Millennial Jurors: Who Are They and How Do We Best Communicate with Them

Imagine a case where an employee is terminated from a job after 30 years of employment.  The company claims he was let go because of downsizing; the plaintiff claims he was let go because he no longer fit the company image.  How might jurors of different generations view this case?  By and large, members of the Traditionalist generation (those born between 1925 and 1945) are dedicated and loyal employees.  Contrarily, Millennials (those born between 1980 and 2000) tend to “job hop” throughout their careers, searching for stimulating work environments and a sense that they are making a difference.  In the case described above, members of the Traditionalist generation would likely be critical of the company for terminating a long-time employee.  In contrast, Millennials tend to view jobs as temporary stepping stones and may not view employment termination with the same trepidation that an older juror might.  Nor would they be as empathetic to the older worker’s sense of loss.  Even in the current economy, Millenials are more likely to view unemployment optimistically as a time to pursue hobbies or studies – especially since they typically do not have the same financial baggage of mortgages and families as members of the older generations.

Researchers have studied certain generations and the attributes of their members in order to tailor products and services to their needs.  These findings also can be applied to the field of jury research.  A person’s attitudes and experiences tend to be strong predictors of what type of juror they will be.  Therefore, the generation a juror belongs to could affect the way he or she views the world, as members of the same generation are likely to share some core beliefs and values.  For example, Millennial jurors have lived through the AIDS crisis, enforcement of seatbelt laws and no smoking campaigns.  Always having been protected via such initiatives, as well as having “helicopters parents” who hover over their children and are very involved in their lives, members of this generation tend to feel they are important and special.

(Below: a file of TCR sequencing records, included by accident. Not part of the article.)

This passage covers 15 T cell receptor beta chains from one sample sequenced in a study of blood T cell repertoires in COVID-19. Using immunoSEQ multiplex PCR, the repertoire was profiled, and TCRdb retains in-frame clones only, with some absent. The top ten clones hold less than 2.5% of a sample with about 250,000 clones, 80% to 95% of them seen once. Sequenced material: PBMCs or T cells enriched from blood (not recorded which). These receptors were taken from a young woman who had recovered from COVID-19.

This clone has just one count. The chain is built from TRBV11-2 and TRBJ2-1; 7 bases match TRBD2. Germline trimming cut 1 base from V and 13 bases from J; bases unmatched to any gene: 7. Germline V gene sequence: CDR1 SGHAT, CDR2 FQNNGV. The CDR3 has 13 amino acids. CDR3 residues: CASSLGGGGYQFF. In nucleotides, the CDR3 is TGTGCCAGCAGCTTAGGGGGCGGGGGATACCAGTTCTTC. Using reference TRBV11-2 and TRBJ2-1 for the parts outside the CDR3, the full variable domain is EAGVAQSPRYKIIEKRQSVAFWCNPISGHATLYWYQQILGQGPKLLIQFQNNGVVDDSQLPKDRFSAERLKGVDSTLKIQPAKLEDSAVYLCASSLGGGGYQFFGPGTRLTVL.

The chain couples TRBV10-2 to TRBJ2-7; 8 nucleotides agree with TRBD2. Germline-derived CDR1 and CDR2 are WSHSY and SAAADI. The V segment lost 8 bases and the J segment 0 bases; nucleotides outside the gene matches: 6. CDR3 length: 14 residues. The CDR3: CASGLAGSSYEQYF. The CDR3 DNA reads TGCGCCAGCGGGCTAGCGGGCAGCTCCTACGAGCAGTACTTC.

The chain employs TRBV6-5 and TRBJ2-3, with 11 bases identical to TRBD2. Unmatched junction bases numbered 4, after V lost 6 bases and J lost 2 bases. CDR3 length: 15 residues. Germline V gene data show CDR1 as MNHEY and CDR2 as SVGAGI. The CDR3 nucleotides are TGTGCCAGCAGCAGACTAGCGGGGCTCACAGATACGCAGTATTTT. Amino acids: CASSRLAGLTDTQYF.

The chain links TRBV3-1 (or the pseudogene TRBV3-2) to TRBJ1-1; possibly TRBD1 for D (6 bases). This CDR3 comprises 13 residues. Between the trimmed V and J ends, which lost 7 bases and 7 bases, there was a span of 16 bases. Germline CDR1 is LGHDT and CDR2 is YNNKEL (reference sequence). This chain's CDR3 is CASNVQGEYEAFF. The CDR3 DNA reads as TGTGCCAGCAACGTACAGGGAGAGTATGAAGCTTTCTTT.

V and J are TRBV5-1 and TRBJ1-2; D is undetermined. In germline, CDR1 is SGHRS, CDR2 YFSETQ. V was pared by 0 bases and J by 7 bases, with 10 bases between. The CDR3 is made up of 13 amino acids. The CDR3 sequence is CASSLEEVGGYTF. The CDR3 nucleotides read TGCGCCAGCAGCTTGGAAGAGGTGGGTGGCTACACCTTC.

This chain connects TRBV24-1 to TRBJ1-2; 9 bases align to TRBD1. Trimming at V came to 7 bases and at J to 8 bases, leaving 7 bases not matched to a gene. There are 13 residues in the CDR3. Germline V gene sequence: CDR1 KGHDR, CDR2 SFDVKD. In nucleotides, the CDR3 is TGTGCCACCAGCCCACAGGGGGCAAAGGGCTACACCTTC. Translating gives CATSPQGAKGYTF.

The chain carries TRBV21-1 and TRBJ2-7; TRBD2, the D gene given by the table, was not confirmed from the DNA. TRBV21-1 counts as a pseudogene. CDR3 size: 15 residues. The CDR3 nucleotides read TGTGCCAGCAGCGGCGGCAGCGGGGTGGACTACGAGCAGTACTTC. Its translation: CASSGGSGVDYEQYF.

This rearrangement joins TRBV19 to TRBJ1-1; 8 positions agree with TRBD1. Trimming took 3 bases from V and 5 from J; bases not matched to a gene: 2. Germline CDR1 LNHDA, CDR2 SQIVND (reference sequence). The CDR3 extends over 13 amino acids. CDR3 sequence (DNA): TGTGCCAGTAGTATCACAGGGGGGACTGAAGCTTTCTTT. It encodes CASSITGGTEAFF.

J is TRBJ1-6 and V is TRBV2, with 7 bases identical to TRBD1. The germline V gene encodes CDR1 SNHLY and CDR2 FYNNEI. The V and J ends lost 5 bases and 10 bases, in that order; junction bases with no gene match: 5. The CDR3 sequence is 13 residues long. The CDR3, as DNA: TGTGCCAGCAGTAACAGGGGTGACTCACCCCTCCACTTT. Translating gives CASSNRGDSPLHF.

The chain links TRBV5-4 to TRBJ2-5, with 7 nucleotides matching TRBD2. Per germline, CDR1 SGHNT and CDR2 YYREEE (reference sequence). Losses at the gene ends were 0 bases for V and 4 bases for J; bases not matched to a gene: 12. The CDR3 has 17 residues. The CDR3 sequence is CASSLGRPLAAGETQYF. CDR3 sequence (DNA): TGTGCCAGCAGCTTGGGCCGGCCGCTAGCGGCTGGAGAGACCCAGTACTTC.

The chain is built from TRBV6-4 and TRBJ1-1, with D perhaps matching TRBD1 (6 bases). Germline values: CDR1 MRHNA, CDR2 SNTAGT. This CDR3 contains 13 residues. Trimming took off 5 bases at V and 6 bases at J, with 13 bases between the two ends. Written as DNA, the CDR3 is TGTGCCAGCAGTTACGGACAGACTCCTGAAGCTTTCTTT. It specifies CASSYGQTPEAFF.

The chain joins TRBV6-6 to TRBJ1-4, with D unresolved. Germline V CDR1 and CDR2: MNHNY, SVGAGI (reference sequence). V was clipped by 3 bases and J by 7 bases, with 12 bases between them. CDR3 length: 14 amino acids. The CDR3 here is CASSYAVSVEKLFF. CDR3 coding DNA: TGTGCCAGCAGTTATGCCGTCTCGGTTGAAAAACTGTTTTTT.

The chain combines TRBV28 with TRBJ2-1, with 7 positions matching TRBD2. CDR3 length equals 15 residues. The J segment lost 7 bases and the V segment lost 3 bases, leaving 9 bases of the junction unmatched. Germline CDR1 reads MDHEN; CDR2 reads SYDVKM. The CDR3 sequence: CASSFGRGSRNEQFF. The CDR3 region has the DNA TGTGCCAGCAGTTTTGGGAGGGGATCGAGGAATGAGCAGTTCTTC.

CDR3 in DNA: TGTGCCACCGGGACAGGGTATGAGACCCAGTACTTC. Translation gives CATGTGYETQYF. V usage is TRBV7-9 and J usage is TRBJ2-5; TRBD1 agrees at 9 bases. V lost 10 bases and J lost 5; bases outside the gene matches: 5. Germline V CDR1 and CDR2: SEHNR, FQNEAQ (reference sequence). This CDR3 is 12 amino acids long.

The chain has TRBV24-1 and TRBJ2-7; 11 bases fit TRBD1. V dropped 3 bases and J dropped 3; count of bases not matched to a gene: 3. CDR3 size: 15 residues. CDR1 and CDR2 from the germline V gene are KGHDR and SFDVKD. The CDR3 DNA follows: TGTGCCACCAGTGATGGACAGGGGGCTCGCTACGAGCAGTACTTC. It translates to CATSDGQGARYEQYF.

Who are Millennials?

There are over 82 million members of the Millennial generation, a number that challenges that of the largest group, the Baby Boomers (born 1946 -1964).  Millennials are populating our jury pools more and more, so it is vital that we consider the mindset they bring to their role as jurors.  Research indicates that Millennials:

  • Do not see the value of “paying their dues” when securing a job.  Instead, they tend to hold entitlement attitudes.  For instance, they expect to lateral into a job;
  • Will sacrifice pay and title, as long as they are “making a difference” in their jobs;
  • Are team-oriented and like to work in groups rather than independently;
  • Appreciate structure and step-by-step instructions based on their highly structured childhoods of play dates, sports, activities, school, etc.;
  • Value community service;
  • Value a work-life balance;
  • Are effective at multi-tasking, particularly with internet and mobile technology;
  • Are impatient – Millennials enjoy a networked world with information at their fingertips 24/7;
  • Place high value on education – they seek knowledge, but expect it to be presented as an appealing multimedia experience;
  • Value sharing intellectual property differently than other generations, believing it should be freely disseminated (e.g., Napster, Facebook, YouTube); and
  • Are the most racially diverse – in 2007, about 39% of the Millennials were members of ethnic minorities, but they are less likely to have experienced explicit racial discrimination as previous generations have.  For the younger generation, racial and gender bias has not disappeared, but it has taken a different form than in the past (e.g., implicit bias, shades of skin color within the same racial groups, etc.).

Communicating with Millennials

Perhaps the most notable experience shared by Millennials is growing up in the digital/multi-media age.  They grew up with ready access to modern communication technology (e.g., Internet, text messaging, and Smartphones).  The following tips are tailored to members of the Millennial generation.  That is not to say that they exclude members of other generations; rather, they are especially useful in reaching Millennial jurors given their unique characteristics.

»Think Like a Teacher.  Because Millennials value education and knowledge, conducting a “101” on the more complex facets of your case is usually recommended.  The more you can teach jurors about the issue, the more they will understand, and the more empowered they will feel to make a decision.  It is especially important for Millennial jurors to believe that they have come to a conclusion on their own versus being told what to do or think.  Giving them the tools to become “experts in the case” follows a style of learning and decision-making familiar to them.